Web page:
Like all market investors, energy traders rely on data to guide their judgments of where demand and prices are headed. Among their tools are several weekly reports, including the Petroleum Status Report from the U.S. Energy Information Administration (EIA), which updates crude oil and gasoline inventory levels each Wednesday.
The EIA survey is the energy consumption snapshot most traders watch to gauge what might happen next in the oil markets. If inventories are down, it means refiners will need to make more product. If stockpiles rise, it suggests a slowdown in demand. Either way, a surprise from the EIA in petroleum, gasoline, diesel, or other liquid usage can mean energy prices will move — perhaps quickly.
Professional investors also look more broadly to place their bets, whether they are trading in today’s market or via futures contracts. Energy traders focus on everything from Organization of the Petroleum Exporting Countries (OPEC) pronouncements to weather forecasts to get a jump on supply and demand outlooks. Traders look at oil rig activity through the Baker Hughes Rig Counts and get industry data from the weekly American Petroleum Institute report. Some investors study oil tanker movements or use aerial photography to glean the amount of oil in storage tanks. All represent long-standing practices, and all constitute, at some level, a best guess at what might happen next in the market for a global commodity. There are few absolute secrets — so if everyone relies on the same 10:30 a.m. Wednesday EIA report no one’s got an edge.
Timelier data fuels a trading edge
Here’s where some energy traders and risk analysts get early insight. Through digital data tracking, it’s now possible to monitor shipments of refined petroleum products from terminals to the wholesale and retail markets. This is much closer to real-time demand information on a national, PADD, pipeline, city, or state level than the weekly EIA report, which looks backward by up to seven days.
In the United States, oil products, including gasoline and diesel, move from refineries to storage depots or racks on their way to retail customers. Those racks — about 1,200 nationwide — represent the last stop in the energy supply chain for bulk products. When trucks leave the depot, they open up space in the tanks. Therefore, the pace of drawdown becomes an accurate proxy for demand. Traders can use that information to assess what producers will do next — whether refineries might need to scramble to throttle back or run harder — and how those actions will impact pricing on exchanges and elsewhere.
DTN tracks sales for 85% of the refined fuels market and delivers a detailed report daily in the pre-dawn hours showing demand activity.
DTN® can provide traders with this type of data as it already tracks oil terminal transactions for suppliers. Beyond traders, those in marketing and sales for major suppliers can also benefit from market share insights. Suppliers already know their own sales volumes, but to accurately set pricing and manage inventories, they must understand broader demand. DTN tracks sales for 85% of the refined fuels market and delivers a detailed report daily in the pre-dawn hours showing demand activity for a variety of petroleum products. This puts DTN clients potentially days ahead of the EIA survey results.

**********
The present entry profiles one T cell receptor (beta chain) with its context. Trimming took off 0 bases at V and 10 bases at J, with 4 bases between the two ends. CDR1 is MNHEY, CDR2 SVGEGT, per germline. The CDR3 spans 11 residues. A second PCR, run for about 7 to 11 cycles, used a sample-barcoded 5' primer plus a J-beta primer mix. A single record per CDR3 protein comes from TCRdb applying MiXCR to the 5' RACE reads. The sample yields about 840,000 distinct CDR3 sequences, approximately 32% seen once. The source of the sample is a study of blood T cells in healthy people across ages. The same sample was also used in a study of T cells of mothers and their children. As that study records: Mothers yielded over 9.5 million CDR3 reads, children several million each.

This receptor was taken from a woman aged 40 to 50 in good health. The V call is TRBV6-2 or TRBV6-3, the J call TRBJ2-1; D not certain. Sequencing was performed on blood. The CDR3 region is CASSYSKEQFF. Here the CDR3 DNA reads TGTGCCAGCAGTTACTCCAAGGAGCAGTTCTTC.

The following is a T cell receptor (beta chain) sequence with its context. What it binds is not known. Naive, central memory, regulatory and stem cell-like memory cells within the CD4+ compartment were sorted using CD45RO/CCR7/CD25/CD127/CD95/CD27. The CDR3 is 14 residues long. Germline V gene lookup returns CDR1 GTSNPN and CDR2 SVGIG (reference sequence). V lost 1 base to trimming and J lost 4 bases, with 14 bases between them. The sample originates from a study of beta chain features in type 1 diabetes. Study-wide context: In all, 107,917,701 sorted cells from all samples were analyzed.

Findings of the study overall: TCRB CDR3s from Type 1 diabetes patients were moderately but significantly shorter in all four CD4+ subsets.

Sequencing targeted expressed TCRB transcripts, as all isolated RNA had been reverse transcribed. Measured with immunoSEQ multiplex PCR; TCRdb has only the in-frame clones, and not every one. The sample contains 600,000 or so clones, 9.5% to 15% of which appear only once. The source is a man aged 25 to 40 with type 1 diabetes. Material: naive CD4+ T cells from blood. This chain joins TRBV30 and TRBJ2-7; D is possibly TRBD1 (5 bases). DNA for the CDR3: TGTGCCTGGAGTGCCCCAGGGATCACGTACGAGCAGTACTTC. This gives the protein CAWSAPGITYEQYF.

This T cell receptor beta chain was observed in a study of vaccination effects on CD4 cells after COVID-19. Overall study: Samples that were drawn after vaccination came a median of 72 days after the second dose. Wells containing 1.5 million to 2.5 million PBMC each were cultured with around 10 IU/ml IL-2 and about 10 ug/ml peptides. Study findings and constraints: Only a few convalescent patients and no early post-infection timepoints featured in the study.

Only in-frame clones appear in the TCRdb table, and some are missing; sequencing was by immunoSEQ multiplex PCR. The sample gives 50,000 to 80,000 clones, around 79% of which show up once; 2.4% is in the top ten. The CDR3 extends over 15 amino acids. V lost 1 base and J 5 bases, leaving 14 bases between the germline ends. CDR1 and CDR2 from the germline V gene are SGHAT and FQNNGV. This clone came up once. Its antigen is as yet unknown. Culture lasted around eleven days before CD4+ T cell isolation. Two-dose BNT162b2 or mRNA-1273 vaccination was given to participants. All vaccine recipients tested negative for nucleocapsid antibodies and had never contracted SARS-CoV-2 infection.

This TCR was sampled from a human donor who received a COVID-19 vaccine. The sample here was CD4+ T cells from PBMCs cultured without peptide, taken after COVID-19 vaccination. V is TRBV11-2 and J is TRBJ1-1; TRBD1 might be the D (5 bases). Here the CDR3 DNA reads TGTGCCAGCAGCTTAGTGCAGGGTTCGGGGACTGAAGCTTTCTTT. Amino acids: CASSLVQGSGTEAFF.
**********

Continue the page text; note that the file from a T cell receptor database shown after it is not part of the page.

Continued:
“What we’re showing is what depletion from the supply chain looks like,” explained DTN Product Manager Aaron Lingnau. “We’re showing what product left the facility, so as a trader, you’re able to understand what is really going on in the United States and what the demand patterns look like. Are these refiners going to have to make more product? What products do I want to hedge against, or what products do I want to bet on?”
Unique insights into profitable opportunities
Because the daily DTN report is national in scope, it offers insights unavailable elsewhere and can be an early warning signal for surprise changes in the marketplace. Lingnau said the DTN Refined Fuels Demand data report recently picked up on a significant change in energy demand ahead of the EIA survey. The government report showed continued strong oil sales, but anyone looking at the DTN report saw surprisingly meager activity, suggesting weak product demand. The reverse happened in April 2023. In each case, as in others, Lingnau said watchful traders could adjust their bets to take advantage of a market in flux.
“This isn’t statistical modeling — it’s actual transactions. If you know demand is going crazy in the U.S. for whatever reason, you’ll know how to play the trade.”
In another instance, the DTN report identified a regional anomaly in western New York, which suddenly experienced a diesel fuel shortage. Suppliers needed to backfill product by rail from Chicago, which created potential trading opportunities for anyone watching closely. “Traders don’t care if prices are going up or down,” said Stephen Gloyd, a commercial lead account manager at DTN. “Traders crave leading indicators that signal market direction, whether fundamental or technical. They make all their money in volatility. They can short the market or go long. We’re tracking 85% of the U.S. market at the point of lift right at the terminals. This isn’t statistical modeling — it’s actual transactions. If you know demand is going crazy in the U.S. for whatever reason, you’ll know how to play the trade.”
Looking for an edge in the fuels market? The key is to have access to accurate data — ideally before everyone else. With daily digital tracking of refined fuels demand, traders can have that edge.
Discover your trading advantage in the fuels market with demand data.